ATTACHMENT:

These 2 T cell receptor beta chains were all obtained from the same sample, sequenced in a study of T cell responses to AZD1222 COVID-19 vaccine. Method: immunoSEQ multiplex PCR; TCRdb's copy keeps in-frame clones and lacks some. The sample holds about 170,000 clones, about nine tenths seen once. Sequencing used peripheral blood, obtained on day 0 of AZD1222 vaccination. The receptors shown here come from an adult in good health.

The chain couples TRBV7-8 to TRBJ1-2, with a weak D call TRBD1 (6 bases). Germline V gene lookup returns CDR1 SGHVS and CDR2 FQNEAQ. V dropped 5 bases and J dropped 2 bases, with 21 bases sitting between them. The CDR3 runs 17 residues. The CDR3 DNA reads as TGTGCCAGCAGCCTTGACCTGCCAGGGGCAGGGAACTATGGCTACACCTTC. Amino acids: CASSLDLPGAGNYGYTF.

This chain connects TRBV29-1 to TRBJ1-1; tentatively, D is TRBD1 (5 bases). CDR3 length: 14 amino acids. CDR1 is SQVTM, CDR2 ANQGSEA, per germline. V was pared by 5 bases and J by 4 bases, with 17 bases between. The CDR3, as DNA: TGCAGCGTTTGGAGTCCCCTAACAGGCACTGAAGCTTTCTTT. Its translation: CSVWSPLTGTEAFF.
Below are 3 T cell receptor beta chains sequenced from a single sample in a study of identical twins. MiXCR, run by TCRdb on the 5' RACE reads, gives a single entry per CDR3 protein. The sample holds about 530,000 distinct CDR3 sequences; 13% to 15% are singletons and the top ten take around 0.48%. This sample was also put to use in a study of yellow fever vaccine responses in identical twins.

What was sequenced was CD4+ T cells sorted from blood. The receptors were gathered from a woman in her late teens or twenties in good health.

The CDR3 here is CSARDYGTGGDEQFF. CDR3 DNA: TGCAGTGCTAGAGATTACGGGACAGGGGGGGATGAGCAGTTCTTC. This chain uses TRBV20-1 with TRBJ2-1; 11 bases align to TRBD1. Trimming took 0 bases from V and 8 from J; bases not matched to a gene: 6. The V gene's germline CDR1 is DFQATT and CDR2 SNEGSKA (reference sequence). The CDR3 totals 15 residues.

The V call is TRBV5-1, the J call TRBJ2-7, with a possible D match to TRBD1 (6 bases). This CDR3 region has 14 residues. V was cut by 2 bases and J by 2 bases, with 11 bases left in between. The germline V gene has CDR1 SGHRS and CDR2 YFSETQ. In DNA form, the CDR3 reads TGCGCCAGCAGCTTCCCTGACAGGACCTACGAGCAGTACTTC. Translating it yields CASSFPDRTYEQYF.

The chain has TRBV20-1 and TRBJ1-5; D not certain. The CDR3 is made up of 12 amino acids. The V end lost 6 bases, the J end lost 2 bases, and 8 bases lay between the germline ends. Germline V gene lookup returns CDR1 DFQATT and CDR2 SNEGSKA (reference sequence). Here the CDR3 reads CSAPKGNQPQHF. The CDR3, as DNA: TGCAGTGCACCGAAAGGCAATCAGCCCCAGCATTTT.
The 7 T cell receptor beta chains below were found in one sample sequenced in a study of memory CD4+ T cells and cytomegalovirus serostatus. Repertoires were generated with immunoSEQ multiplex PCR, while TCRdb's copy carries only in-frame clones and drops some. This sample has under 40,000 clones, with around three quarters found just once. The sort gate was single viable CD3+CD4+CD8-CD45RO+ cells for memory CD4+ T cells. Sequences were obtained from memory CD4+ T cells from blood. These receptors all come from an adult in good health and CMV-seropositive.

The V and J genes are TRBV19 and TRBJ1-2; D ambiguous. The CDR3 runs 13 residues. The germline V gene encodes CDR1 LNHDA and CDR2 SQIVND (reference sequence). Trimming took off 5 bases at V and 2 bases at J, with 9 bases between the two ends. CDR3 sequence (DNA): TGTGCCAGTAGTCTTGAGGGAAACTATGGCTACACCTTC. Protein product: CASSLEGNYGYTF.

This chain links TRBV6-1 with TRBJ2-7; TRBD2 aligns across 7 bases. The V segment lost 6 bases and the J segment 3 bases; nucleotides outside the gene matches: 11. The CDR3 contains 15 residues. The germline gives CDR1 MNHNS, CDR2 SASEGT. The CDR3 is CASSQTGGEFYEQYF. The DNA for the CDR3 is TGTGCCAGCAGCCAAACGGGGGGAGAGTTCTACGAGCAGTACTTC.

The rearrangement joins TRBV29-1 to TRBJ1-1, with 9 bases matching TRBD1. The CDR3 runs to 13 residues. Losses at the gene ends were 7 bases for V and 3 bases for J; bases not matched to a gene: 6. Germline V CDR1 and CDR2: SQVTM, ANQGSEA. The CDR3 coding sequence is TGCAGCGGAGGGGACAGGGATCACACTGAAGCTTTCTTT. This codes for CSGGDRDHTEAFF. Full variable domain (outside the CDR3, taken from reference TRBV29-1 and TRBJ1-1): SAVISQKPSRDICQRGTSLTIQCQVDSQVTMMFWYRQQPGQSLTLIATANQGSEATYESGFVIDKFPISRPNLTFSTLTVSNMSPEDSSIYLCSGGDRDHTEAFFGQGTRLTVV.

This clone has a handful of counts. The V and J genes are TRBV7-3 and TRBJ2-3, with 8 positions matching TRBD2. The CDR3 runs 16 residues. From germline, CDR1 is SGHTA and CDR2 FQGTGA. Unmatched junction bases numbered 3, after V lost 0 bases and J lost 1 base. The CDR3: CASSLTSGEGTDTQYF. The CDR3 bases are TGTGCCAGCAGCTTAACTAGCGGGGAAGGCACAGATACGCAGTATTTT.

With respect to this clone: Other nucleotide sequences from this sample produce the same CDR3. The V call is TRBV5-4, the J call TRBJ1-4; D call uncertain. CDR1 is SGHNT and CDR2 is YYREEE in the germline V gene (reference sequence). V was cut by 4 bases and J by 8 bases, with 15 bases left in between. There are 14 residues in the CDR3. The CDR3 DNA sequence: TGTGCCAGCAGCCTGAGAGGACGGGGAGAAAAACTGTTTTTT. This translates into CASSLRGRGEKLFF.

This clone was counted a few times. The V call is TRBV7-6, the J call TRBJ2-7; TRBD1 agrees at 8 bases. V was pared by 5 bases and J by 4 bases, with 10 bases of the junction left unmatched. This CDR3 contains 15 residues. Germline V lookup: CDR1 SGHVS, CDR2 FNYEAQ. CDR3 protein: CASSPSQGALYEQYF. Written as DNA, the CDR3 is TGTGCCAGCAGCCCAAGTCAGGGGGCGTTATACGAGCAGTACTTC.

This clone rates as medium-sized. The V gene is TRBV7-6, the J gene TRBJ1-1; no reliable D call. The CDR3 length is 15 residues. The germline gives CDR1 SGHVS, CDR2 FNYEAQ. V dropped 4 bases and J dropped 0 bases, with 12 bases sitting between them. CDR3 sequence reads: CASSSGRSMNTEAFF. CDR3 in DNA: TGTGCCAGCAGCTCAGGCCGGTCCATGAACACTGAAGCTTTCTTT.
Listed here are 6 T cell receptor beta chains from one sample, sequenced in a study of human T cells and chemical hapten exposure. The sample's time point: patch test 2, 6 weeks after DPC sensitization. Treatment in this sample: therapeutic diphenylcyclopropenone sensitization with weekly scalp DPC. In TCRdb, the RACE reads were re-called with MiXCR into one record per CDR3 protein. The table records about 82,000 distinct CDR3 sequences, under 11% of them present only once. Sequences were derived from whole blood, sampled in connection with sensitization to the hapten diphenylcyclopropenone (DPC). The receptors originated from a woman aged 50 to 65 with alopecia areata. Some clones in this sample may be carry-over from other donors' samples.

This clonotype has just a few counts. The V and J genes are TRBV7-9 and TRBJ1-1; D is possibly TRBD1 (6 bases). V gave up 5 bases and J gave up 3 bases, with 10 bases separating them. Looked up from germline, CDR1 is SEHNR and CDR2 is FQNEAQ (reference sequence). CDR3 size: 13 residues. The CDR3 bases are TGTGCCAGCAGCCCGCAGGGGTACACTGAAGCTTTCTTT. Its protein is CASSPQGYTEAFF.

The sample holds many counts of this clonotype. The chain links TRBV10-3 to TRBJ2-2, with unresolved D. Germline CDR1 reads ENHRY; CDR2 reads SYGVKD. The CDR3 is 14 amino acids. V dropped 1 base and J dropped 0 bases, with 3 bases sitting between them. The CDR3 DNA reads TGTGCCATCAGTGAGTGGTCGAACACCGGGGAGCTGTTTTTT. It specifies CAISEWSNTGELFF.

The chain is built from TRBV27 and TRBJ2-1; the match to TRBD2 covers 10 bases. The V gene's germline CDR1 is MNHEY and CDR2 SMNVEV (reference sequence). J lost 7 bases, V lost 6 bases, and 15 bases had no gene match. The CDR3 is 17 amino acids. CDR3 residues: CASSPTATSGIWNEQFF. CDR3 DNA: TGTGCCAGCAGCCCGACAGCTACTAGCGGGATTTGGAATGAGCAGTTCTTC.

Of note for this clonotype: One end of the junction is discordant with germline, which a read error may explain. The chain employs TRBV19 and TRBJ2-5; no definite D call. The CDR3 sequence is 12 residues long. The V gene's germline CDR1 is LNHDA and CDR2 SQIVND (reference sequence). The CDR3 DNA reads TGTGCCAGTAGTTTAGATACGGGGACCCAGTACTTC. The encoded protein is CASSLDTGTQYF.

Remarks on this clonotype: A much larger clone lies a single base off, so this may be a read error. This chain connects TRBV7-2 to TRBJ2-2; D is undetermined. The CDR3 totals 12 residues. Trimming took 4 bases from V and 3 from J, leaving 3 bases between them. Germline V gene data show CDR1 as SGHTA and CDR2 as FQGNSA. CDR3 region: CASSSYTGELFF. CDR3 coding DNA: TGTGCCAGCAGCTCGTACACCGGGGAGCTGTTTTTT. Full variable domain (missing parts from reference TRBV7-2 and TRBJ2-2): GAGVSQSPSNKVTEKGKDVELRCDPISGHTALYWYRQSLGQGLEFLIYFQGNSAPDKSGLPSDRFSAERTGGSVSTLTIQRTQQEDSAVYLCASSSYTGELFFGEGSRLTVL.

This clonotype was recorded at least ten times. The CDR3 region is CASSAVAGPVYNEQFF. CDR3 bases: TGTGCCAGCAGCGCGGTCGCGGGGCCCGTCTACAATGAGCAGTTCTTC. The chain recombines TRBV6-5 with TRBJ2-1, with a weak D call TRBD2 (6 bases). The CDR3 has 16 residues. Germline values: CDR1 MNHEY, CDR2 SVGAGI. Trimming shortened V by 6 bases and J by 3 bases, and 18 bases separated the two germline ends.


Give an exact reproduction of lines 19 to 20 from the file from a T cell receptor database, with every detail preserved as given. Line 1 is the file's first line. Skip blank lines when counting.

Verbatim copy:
The sample holds many counts of this clonotype. The chain links TRBV10-3 to TRBJ2-2, with unresolved D. Germline CDR1 reads ENHRY; CDR2 reads SYGVKD. The CDR3 is 14 amino acids. V dropped 1 base and J dropped 0 bases, with 3 bases sitting between them. The CDR3 DNA reads TGTGCCATCAGTGAGTGGTCGAACACCGGGGAGCTGTTTTTT. It specifies CAISEWSNTGELFF.

The chain is built from TRBV27 and TRBJ2-1; the match to TRBD2 covers 10 bases. The V gene's germline CDR1 is MNHEY and CDR2 SMNVEV (reference sequence). J lost 7 bases, V lost 6 bases, and 15 bases had no gene match. The CDR3 is 17 amino acids. CDR3 residues: CASSPTATSGIWNEQFF. CDR3 DNA: TGTGCCAGCAGCCCGACAGCTACTAGCGGGATTTGGAATGAGCAGTTCTTC.